A High Court sitting in Mombasa on Thursday dismissed a petition challenging the election of Kwale Fatuma Achani.
This is after two petitioners Dziwe Zuma and Suleiman Mwanguku, moved to court to challenge Achani’s victory against Hamadi Boga of ODM.
Achani, who vied for the Kwale gubernatorial seat on the United Democratic Alliance (UDA) party of President William Ruto, trounced five men in the race— Boga, Chai Lung’anzi (PAA), Chirau Mwakwere (Wiper), Gereza Dena (KANU) and Sammy Ruwa (independent).
She bagged 59,674 votes against her close competitor Boga who had 53,972 followed by Lung’anzi 47,301, Mwakwere 9,639, Ruwa 5,562 and Dena 2,310.
However, two Kwale residents- Zuma and Mwanguku, said Achani had stolen the election, therefore, the court should nullify her victory.
In their submissions before the court, the petitioners raised several issues including Achani being involved in election malpractices and the Independent Electoral and Boundaries Commission (IEBC) disregarding the Constitution and relevant electoral laws in declaring her the winner.
Among the issues they wanted the court to resolve included; whether Achani was validly elected, whether there were malpractices at the polling stations and whether there was an omission of votes and alteration of the Form 34A.
The petitioners also claimed that the ODM party agents were denied access and chased away in some polling stations in Kinango and Matuga, the Kiems kits failed in several polling stations, some of Boga’s votes were not added in the final results and IEBC failed to secure the ballot boxes leading to discrepancies.
However, in his three-hour judgment delivered on Thursday, High Court Judge Francis Gikonyo said the petitioners failed to prove all their claims.
“The petitioners failed to call the ODM agents who were allegedly denied access to polling stations to testify before the court. The petitioners also said there were no ODM agents at Mwaluganje Primary School and Mazola Primary, but the IEBC polling station diary showed the agents actually had signed,” said Gikonyo.
In their submission, IEBC confirmed that the Kiems kit indeed failed in some schools, but the manual register was used as a backup and ICT officials were also sent to repair the Kiems kits that had failed.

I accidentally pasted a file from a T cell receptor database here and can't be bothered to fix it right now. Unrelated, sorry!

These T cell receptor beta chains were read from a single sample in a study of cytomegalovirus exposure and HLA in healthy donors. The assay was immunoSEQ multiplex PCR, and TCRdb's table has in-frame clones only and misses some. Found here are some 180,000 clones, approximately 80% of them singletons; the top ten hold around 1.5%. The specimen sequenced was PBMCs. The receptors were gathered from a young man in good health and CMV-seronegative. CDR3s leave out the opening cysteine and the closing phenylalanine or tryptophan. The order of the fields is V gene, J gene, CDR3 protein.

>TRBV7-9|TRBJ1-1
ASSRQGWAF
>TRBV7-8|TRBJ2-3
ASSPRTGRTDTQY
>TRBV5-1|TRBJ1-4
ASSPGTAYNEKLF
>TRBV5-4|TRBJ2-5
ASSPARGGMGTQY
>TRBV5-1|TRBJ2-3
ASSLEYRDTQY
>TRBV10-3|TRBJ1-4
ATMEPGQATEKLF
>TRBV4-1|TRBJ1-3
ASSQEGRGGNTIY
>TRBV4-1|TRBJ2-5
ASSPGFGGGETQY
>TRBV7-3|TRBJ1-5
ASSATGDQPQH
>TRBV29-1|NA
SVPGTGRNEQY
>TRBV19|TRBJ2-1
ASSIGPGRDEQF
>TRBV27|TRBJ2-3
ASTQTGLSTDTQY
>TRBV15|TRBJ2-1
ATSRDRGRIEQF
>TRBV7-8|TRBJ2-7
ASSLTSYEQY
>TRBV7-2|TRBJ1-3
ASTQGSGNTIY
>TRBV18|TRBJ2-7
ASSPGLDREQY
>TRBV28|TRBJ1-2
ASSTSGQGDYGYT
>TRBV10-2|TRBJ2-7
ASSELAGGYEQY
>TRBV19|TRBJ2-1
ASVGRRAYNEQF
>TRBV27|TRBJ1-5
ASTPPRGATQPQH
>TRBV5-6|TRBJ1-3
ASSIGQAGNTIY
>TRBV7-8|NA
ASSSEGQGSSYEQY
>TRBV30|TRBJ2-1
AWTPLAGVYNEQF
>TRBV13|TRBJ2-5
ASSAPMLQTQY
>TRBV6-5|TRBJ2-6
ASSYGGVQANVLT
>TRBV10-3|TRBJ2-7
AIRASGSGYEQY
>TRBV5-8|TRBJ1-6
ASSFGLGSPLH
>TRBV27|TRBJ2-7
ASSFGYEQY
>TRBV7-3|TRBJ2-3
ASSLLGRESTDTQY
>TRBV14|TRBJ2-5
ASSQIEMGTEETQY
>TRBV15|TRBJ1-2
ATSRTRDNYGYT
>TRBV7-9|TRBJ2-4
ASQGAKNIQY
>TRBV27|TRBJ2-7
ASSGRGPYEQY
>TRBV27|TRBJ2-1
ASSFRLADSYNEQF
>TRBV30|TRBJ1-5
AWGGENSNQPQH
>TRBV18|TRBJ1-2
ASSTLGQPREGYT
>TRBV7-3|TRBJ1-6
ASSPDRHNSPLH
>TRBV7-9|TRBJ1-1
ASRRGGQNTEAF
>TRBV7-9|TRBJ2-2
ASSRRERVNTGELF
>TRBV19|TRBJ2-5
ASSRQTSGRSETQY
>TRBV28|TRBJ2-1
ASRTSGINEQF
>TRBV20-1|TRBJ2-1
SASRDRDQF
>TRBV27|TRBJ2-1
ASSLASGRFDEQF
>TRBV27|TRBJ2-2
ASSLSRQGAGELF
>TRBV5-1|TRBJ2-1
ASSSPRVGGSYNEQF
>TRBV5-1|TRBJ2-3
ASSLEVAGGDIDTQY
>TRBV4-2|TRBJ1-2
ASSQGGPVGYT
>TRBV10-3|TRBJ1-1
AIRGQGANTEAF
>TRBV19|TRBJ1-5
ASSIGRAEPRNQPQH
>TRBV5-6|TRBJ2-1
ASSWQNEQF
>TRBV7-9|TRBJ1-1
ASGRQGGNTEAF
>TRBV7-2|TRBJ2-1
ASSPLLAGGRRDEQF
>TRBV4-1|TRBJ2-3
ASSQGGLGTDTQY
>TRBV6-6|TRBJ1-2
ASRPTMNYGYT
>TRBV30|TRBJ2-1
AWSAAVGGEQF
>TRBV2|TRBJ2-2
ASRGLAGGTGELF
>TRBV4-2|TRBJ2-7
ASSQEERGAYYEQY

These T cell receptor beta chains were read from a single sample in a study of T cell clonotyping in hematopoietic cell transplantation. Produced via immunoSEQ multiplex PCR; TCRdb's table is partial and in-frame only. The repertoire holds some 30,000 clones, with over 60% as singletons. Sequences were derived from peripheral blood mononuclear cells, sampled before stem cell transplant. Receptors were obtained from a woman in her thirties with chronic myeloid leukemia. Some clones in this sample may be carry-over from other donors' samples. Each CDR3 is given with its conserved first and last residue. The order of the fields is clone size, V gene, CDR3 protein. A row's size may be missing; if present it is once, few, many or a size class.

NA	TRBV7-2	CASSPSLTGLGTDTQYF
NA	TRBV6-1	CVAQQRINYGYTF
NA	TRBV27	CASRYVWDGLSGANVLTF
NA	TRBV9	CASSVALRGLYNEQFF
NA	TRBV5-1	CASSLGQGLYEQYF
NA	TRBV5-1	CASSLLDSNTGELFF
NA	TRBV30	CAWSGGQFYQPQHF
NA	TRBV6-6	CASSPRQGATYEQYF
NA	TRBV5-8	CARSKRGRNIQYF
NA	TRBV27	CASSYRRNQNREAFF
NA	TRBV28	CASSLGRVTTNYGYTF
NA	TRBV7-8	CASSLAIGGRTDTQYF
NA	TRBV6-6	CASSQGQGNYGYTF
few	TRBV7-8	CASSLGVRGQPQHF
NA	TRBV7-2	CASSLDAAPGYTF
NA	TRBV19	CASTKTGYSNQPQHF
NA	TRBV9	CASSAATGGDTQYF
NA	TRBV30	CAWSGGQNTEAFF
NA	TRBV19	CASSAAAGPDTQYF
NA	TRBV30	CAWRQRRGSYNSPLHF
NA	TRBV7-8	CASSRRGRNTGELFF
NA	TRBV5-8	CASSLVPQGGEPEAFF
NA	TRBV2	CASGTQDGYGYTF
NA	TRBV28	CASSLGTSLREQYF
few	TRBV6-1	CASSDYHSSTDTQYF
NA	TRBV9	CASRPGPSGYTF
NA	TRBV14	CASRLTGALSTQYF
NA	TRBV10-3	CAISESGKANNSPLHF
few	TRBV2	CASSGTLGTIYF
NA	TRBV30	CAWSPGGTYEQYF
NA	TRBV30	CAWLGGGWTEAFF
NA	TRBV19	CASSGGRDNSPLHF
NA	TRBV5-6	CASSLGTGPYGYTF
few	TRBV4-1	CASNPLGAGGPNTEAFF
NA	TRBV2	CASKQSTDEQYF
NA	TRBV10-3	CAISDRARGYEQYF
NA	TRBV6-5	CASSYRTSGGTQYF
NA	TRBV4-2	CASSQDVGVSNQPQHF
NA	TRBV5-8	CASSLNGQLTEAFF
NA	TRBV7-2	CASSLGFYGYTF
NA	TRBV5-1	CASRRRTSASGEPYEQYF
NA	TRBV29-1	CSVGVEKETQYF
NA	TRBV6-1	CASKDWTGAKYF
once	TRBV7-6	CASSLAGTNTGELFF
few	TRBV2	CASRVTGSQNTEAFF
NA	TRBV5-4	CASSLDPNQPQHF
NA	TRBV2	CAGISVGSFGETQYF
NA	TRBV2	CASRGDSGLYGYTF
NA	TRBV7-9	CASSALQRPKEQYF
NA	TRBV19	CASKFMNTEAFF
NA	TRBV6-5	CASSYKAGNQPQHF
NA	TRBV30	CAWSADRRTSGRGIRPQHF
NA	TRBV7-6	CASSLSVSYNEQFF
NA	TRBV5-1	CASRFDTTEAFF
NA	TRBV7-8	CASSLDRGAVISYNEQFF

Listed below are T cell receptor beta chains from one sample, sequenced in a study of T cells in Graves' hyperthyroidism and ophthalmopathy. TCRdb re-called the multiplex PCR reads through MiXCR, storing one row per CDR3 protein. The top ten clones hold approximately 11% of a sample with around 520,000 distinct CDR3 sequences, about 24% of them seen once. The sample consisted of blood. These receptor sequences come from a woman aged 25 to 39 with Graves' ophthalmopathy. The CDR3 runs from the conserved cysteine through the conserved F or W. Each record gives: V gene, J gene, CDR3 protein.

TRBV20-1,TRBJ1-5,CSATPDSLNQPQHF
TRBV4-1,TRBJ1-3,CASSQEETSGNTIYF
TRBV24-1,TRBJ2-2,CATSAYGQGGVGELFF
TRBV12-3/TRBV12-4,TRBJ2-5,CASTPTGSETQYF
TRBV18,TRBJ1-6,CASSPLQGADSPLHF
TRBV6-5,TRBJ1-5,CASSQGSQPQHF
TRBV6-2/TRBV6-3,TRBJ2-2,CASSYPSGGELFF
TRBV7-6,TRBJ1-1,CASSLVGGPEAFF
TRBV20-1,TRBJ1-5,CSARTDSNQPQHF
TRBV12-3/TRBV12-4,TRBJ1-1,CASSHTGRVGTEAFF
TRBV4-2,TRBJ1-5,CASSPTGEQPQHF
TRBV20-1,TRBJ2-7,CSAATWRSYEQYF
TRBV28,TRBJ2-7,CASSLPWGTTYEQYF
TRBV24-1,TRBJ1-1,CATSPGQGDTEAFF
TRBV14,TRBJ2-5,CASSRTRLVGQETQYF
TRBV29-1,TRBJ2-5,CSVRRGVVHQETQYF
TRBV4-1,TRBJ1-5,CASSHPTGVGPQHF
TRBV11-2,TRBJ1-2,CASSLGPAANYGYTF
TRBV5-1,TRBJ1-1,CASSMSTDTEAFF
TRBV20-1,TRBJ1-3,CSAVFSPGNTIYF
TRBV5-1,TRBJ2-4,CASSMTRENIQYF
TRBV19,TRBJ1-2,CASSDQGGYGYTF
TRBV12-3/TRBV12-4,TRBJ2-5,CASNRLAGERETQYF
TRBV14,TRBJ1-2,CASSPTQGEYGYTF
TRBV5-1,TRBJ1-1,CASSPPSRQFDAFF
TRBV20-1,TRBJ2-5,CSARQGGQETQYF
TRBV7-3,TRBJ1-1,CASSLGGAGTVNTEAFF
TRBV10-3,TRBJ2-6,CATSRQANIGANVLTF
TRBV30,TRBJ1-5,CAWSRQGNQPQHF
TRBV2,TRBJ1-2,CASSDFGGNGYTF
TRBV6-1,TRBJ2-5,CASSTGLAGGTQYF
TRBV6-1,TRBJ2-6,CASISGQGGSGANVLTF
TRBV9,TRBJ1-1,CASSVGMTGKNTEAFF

“IEBC acknowledged that there were some Kiems kits that failed, but there was a backup kit provided and ICT officials were also dispatched to look at what the problem was. At Kikoneni primary school, the manual register was used after the Kiems kits failed completely,” said Gikonyo.
The petitioners also argued that IEBC had failed to seal ballot boxes.
However, the court said the petitioner’s witness was inconsistent in his submission as the oral evidence differed from what was captured in his signed affidavit.
“The witness kept on blaming his advocate for the omission of evidence that was not captured in the affidavit. The petitioners also failed to provide evidence that the ballot boxes were not sealed or not secured, therefore, there was no failure by IEBC to secure election materials,” said Gikonyo.
In their evidence, the petitioners also said Boga’s results from one polling station were not added to the final results.
However, IEBC clarified saying that the presiding officer had erred by writing 113 votes for Boga instead of 013 on the IEBC form, therefore the results from that polling station were disregarded.
Gikonyo said IEBC also proved that the results that were disregarded cannot affect the margin victory of over 5,000 votes between Achani and Boga.
“The error did not affect the margin of victory which was over 5,000 votes. I find the error not affecting the results or invalidating the victory of Achani,” he said.
On whether the election was conducted in accordance with Election Law and Constitution, Gikonyo said IEBC Kwale County Returning Officer’s submission before the court was not controverted.
“Therefore, the election was done in compliance with the Election Law and the Constitution. Achani was validly elected with 59,674, against her close challenge Boga 53, 972,” he said.
The judge directed that the petitioner pay the respondent Sh3 million as a cost for the petition.